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Focus on the Frightful: Are Video Games Art? Pt.1

In 2011 video games were ruled as art and entitled to the same protections as other forms of art. And yet the debate still continues as to whether or not video games are art or not. I’m not going to dig in-depth on that side of it at the moment. That will be next week. This week is just for me to share my thoughts and feelings on the subject before I inundate them with research.

Art is a diverse range of human activities in creating visual, auditory or performing artifacts (artworks), expressing the author’s imaginative, conceptual ideas, or technical skill, intended to be appreciated primarily for their beauty or emotional power. Other activities related to the production of works of art include the criticism of art, and the study of the history of art.


If you had asked me in Atari days whether I thought video games were an art form or not I probably would have said no. Well, being five I probably would have said “Who cares?”

Now, having experienced a broad range of emotions from stories told through the storytelling medium of games then I would have confidently answered “Yes!”

In fact, until recently I didn’t even know it was a question. I am pretty amused that the latest round of the court debate of the question involved a ruling that yes, Call of Duty is art. After playing games like Rule of Rose, Silent Hill 2, and Okami it amuses me that Call of Duty, of all games, is the one that incited the ruling.

I am of the opinion that, even by the strictest definition of the word, video games are art. They are a creative expression, designed to portray technical skill, expression, and can be used to evoke beauty and emotional power.

Stories have power. Why should it matter whether that story is told through paint, movies or the written word? In fact, games can make you more involved in the outcome because it’s you deciding (within the confines of the choices and actions allowed by the game) how you’re going to do it. You’re deciding how you experience the story.

If you’re looking solely at the physical aspect, some games are just beautiful. Even the simplest backgrounds can have beauty and give life to the world you are in. You can have the choice between playing a game with a simple, yet beautiful aesthetic such as Limbo, or a fully-realized stylistic game such as Okami.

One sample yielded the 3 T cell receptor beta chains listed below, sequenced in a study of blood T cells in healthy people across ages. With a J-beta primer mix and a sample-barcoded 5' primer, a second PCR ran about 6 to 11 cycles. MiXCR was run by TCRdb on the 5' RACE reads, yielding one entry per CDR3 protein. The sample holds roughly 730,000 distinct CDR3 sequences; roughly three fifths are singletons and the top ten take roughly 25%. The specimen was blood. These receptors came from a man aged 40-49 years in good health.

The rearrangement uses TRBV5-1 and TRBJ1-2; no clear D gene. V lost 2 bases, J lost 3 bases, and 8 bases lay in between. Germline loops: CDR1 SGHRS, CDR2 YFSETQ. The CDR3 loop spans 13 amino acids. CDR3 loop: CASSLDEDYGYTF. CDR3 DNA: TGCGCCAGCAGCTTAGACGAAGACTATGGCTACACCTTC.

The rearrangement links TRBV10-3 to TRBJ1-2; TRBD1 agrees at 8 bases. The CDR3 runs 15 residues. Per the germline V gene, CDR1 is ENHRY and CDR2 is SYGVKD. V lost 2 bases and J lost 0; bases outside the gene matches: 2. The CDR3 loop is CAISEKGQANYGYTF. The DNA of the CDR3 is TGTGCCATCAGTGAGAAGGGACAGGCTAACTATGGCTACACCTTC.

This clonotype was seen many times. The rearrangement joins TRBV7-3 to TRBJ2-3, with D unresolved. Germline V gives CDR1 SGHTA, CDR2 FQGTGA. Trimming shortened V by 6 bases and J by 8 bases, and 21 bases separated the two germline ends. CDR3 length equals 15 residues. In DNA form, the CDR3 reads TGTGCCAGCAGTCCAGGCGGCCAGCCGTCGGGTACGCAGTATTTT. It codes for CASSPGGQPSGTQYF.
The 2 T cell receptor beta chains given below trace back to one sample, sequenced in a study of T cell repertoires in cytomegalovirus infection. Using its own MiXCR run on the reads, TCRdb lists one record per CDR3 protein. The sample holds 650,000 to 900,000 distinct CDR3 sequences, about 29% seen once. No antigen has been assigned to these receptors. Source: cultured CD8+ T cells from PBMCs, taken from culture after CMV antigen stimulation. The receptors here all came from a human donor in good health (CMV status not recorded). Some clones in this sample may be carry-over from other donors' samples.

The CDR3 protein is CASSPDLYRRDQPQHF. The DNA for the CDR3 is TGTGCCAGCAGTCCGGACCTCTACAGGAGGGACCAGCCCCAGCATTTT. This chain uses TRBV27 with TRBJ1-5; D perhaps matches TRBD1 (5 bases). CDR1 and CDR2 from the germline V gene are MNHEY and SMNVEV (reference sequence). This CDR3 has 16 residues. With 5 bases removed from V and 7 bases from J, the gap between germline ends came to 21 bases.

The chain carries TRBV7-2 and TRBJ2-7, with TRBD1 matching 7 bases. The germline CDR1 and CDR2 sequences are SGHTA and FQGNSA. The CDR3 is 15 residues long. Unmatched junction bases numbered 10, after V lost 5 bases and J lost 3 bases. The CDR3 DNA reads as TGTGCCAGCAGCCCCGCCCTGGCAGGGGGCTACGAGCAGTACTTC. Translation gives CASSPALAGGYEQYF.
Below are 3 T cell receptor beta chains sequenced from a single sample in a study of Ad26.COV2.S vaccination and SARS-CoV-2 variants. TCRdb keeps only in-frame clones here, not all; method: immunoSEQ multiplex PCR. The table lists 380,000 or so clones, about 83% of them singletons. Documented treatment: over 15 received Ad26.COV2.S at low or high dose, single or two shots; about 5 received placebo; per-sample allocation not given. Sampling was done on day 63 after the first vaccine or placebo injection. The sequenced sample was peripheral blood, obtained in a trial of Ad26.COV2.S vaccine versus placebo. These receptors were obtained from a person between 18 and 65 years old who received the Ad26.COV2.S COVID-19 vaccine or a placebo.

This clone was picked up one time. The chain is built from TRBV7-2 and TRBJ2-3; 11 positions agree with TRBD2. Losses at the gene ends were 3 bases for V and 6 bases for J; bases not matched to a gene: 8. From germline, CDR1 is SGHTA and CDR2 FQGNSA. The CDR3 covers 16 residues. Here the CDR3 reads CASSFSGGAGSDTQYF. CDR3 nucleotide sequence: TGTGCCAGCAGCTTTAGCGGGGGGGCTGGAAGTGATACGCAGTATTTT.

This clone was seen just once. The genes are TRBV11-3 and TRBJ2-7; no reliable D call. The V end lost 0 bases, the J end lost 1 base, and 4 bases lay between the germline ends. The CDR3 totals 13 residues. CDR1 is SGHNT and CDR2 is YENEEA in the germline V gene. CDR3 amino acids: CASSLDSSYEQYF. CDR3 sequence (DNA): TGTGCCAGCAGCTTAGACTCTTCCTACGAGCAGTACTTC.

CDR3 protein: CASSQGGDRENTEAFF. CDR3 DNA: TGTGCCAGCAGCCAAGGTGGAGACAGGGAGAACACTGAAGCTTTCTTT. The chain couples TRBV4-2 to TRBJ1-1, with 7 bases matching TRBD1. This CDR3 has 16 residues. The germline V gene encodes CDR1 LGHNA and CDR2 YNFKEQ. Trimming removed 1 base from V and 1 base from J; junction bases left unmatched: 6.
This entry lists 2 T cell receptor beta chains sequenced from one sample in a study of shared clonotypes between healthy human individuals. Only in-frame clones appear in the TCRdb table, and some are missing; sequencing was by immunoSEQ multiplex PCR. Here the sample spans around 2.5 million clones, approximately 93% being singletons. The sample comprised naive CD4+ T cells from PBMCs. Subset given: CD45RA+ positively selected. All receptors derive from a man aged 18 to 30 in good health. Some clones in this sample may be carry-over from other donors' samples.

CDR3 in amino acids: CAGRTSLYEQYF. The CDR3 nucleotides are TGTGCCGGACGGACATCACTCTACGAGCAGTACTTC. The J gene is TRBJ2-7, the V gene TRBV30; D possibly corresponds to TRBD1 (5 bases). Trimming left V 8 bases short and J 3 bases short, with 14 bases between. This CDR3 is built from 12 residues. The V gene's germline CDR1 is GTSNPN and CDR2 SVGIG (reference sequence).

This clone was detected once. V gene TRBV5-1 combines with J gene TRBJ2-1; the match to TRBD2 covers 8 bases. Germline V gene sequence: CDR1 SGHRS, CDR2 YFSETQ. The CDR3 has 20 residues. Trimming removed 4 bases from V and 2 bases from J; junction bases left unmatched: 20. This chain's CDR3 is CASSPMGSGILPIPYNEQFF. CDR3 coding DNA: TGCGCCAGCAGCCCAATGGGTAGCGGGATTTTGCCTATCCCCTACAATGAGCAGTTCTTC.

This might seem like an odd topic for a Focus on the Frightful post but I feel that horror lands in that grey area a lot of the time. It’s not a grey area to me but it is a common perception that horror is not ‘as good’ as other genres, or as legitimate. That it’s not ‘art’, in other words.

How could a genre that includes Maximum Overdrive and Rubber in its oeuvre also produce such finely crafted works of art such as Jacob’s Ladder or In the Mouth of Madness? Can a slasher flick possibly have anything deep to say on feminism, if even accidentally? Yes. Yes, they can. And those that refuse to acknowledge it are severely limiting the scope of art and expression.

Even though I’ve thought games were ‘pretty’ since Final Fantasy VII it took a game like Silent Hill 2 and Fatal Frame II: Crimson Butterfly to make me realize the emotional impact a game could have. And if that’s not art I don’t know what is.

Check out next week for the history behind the art vs. video games argument and what creators themselves think on the subject.

Published inFocus on the Frightful
┬ęSci-Fi & Scary 2019
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